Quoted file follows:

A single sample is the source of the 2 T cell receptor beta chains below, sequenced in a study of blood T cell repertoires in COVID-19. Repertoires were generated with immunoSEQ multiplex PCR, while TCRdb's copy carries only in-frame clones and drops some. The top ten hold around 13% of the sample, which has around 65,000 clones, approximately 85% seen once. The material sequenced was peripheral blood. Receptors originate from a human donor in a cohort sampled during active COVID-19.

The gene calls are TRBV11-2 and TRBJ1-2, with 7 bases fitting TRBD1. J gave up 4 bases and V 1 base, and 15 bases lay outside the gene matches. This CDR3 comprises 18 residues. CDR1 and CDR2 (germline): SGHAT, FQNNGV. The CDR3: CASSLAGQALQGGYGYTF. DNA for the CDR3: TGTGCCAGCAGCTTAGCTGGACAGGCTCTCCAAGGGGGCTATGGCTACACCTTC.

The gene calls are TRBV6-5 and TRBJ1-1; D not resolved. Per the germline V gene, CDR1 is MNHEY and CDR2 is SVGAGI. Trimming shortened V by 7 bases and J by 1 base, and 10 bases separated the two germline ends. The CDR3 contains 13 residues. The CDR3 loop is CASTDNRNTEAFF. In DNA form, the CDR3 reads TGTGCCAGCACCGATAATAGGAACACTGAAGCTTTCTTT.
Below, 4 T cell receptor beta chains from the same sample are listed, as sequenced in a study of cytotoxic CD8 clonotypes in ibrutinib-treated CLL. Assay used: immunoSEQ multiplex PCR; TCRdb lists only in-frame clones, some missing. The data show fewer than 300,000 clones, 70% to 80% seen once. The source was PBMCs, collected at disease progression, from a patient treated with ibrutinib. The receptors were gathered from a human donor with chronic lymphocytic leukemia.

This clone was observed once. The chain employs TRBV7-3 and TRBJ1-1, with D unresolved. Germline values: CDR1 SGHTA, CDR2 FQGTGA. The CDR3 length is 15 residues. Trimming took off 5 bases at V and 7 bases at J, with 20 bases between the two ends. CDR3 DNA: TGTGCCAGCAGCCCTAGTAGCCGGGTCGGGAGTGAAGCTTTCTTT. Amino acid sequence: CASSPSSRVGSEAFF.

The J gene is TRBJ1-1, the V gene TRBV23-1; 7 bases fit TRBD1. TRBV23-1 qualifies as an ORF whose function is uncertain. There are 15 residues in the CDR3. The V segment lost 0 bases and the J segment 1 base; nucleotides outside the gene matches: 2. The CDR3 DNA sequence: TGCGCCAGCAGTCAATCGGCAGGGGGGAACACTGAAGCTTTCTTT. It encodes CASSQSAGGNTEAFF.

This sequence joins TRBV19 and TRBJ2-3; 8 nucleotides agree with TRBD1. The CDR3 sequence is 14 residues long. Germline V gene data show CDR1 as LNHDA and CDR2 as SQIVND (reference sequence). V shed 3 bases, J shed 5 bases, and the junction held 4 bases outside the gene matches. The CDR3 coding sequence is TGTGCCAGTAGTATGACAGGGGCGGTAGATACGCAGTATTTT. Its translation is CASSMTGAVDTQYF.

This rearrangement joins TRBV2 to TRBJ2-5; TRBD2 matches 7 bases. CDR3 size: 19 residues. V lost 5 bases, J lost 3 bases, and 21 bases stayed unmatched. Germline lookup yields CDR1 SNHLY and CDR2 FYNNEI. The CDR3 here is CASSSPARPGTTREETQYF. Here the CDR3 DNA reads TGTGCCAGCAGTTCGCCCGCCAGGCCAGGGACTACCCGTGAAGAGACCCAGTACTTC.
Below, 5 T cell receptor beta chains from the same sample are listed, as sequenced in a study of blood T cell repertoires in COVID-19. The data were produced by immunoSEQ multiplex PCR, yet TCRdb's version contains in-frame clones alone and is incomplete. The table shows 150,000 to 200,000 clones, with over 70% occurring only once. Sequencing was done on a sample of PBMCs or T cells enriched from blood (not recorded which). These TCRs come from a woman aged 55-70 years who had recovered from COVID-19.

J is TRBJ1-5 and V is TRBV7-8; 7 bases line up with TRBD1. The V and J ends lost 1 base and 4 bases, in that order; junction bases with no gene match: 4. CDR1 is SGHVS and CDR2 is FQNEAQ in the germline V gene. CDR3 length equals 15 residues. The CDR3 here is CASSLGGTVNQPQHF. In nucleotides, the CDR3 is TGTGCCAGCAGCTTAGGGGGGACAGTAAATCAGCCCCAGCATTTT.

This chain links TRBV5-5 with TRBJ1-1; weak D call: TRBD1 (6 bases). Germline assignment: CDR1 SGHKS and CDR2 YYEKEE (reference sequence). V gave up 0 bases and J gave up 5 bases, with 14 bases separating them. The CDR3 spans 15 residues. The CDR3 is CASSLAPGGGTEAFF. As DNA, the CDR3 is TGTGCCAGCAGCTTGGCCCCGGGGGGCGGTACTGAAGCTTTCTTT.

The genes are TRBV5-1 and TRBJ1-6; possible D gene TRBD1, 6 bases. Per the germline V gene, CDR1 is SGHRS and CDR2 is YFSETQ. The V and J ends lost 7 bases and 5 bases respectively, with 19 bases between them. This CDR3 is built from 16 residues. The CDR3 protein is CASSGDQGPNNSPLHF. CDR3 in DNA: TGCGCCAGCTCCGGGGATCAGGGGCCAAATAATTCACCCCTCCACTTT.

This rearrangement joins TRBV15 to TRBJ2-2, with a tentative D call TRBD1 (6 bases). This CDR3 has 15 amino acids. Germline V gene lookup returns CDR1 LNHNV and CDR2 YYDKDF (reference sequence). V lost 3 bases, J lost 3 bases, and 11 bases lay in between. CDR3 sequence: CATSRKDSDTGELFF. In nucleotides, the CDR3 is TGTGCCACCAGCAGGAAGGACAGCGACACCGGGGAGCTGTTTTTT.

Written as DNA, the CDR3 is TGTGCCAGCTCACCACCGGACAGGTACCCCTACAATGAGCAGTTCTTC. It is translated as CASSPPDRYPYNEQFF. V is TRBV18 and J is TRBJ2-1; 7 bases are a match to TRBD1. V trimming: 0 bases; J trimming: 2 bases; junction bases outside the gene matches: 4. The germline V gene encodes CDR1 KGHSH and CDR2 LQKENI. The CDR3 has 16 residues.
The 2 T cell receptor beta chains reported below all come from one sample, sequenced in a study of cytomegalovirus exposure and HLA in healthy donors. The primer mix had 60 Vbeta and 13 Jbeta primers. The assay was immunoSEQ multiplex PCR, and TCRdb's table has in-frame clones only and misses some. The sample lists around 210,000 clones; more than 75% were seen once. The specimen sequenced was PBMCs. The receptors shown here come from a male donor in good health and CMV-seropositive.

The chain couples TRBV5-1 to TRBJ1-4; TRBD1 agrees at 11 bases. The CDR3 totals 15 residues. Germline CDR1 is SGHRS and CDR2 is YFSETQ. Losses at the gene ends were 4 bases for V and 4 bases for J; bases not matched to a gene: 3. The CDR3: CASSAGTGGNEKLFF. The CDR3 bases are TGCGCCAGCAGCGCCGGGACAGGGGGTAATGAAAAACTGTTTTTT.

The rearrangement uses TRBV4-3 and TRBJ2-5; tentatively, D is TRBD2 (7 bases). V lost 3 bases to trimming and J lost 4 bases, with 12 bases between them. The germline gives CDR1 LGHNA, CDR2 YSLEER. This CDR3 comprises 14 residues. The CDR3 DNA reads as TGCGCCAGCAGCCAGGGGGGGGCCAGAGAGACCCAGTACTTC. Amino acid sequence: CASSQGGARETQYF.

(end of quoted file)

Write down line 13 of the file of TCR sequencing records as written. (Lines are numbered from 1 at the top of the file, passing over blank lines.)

This rearrangement joins TRBV15 to TRBJ2-2, with a tentative D call TRBD1 (6 bases). This CDR3 has 15 amino acids. Germline V gene lookup returns CDR1 LNHNV and CDR2 YYDKDF (reference sequence). V lost 3 bases, J lost 3 bases, and 11 bases lay in between. CDR3 sequence: CATSRKDSDTGELFF. In nucleotides, the CDR3 is TGTGCCACCAGCAGGAAGGACAGCGACACCGGGGAGCTGTTTTTT.